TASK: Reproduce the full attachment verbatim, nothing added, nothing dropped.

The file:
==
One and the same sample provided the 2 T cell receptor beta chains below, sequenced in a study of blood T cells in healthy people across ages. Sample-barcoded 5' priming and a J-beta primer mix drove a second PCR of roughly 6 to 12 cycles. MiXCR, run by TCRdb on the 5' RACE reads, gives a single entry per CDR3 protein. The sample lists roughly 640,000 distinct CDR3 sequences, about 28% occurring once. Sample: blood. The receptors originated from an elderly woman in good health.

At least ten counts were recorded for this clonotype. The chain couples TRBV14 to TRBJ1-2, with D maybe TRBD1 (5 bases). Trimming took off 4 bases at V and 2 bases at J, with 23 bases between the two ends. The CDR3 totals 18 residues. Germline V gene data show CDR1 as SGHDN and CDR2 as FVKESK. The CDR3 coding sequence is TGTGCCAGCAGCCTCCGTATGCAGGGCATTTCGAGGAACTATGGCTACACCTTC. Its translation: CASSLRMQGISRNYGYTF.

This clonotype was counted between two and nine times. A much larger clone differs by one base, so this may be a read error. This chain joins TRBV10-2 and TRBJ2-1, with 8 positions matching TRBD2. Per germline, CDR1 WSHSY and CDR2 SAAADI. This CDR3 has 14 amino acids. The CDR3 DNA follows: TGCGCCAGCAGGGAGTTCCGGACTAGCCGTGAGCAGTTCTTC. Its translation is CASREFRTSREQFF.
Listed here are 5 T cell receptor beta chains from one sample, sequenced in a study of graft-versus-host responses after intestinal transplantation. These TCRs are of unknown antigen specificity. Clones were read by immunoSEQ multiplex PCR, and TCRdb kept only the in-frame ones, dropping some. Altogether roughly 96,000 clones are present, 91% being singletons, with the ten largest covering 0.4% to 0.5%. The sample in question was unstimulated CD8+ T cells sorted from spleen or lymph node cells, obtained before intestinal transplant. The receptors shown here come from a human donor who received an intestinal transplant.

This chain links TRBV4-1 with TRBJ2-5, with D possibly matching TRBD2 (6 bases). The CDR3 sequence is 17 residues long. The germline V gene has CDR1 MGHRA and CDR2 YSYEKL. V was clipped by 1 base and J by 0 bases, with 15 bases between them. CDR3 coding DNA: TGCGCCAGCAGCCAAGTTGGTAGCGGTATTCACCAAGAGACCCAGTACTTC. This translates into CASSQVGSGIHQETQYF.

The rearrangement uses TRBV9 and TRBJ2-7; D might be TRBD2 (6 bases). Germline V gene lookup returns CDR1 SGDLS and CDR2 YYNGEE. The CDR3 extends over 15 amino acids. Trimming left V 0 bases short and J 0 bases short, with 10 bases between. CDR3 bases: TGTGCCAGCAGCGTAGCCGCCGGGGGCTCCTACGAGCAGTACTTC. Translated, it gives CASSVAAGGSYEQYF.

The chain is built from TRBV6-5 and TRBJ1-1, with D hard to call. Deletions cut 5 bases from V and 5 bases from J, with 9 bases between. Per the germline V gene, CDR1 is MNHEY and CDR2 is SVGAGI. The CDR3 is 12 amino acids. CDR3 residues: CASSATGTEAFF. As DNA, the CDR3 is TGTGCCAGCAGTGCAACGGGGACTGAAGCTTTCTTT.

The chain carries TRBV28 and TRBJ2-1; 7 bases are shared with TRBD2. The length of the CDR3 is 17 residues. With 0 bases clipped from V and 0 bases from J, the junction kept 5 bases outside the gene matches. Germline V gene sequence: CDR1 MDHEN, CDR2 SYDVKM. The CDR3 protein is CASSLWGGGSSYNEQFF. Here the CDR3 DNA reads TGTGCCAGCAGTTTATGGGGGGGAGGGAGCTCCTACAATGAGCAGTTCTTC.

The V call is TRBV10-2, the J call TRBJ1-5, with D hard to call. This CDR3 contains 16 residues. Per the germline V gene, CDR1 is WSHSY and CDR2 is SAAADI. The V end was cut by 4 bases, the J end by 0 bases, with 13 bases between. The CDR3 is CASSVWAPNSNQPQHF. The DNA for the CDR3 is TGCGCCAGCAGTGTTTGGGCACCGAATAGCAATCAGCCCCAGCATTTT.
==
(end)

One and the same sample provided the 2 T cell receptor beta chains below, sequenced in a study of blood T cells in healthy people across ages. Sample-barcoded 5' priming and a J-beta primer mix drove a second PCR of roughly 6 to 12 cycles. MiXCR, run by TCRdb on the 5' RACE reads, gives a single entry per CDR3 protein. The sample lists roughly 640,000 distinct CDR3 sequences, about 28% occurring once. Sample: blood. The receptors originated from an elderly woman in good health.

At least ten counts were recorded for this clonotype. The chain couples TRBV14 to TRBJ1-2, with D maybe TRBD1 (5 bases). Trimming took off 4 bases at V and 2 bases at J, with 23 bases between the two ends. The CDR3 totals 18 residues. Germline V gene data show CDR1 as SGHDN and CDR2 as FVKESK. The CDR3 coding sequence is TGTGCCAGCAGCCTCCGTATGCAGGGCATTTCGAGGAACTATGGCTACACCTTC. Its translation: CASSLRMQGISRNYGYTF.

This clonotype was counted between two and nine times. A much larger clone differs by one base, so this may be a read error. This chain joins TRBV10-2 and TRBJ2-1, with 8 positions matching TRBD2. Per germline, CDR1 WSHSY and CDR2 SAAADI. This CDR3 has 14 amino acids. The CDR3 DNA follows: TGCGCCAGCAGGGAGTTCCGGACTAGCCGTGAGCAGTTCTTC. Its translation is CASREFRTSREQFF.
Listed here are 5 T cell receptor beta chains from one sample, sequenced in a study of graft-versus-host responses after intestinal transplantation. These TCRs are of unknown antigen specificity. Clones were read by immunoSEQ multiplex PCR, and TCRdb kept only the in-frame ones, dropping some. Altogether roughly 96,000 clones are present, 91% being singletons, with the ten largest covering 0.4% to 0.5%. The sample in question was unstimulated CD8+ T cells sorted from spleen or lymph node cells, obtained before intestinal transplant. The receptors shown here come from a human donor who received an intestinal transplant.

This chain links TRBV4-1 with TRBJ2-5, with D possibly matching TRBD2 (6 bases). The CDR3 sequence is 17 residues long. The germline V gene has CDR1 MGHRA and CDR2 YSYEKL. V was clipped by 1 base and J by 0 bases, with 15 bases between them. CDR3 coding DNA: TGCGCCAGCAGCCAAGTTGGTAGCGGTATTCACCAAGAGACCCAGTACTTC. This translates into CASSQVGSGIHQETQYF.

The rearrangement uses TRBV9 and TRBJ2-7; D might be TRBD2 (6 bases). Germline V gene lookup returns CDR1 SGDLS and CDR2 YYNGEE. The CDR3 extends over 15 amino acids. Trimming left V 0 bases short and J 0 bases short, with 10 bases between. CDR3 bases: TGTGCCAGCAGCGTAGCCGCCGGGGGCTCCTACGAGCAGTACTTC. Translated, it gives CASSVAAGGSYEQYF.

The chain is built from TRBV6-5 and TRBJ1-1, with D hard to call. Deletions cut 5 bases from V and 5 bases from J, with 9 bases between. Per the germline V gene, CDR1 is MNHEY and CDR2 is SVGAGI. The CDR3 is 12 amino acids. CDR3 residues: CASSATGTEAFF. As DNA, the CDR3 is TGTGCCAGCAGTGCAACGGGGACTGAAGCTTTCTTT.

The chain carries TRBV28 and TRBJ2-1; 7 bases are shared with TRBD2. The length of the CDR3 is 17 residues. With 0 bases clipped from V and 0 bases from J, the junction kept 5 bases outside the gene matches. Germline V gene sequence: CDR1 MDHEN, CDR2 SYDVKM. The CDR3 protein is CASSLWGGGSSYNEQFF. Here the CDR3 DNA reads TGTGCCAGCAGTTTATGGGGGGGAGGGAGCTCCTACAATGAGCAGTTCTTC.

The V call is TRBV10-2, the J call TRBJ1-5, with D hard to call. This CDR3 contains 16 residues. Per the germline V gene, CDR1 is WSHSY and CDR2 is SAAADI. The V end was cut by 4 bases, the J end by 0 bases, with 13 bases between. The CDR3 is CASSVWAPNSNQPQHF. The DNA for the CDR3 is TGCGCCAGCAGTGTTTGGGCACCGAATAGCAATCAGCCCCAGCATTTT.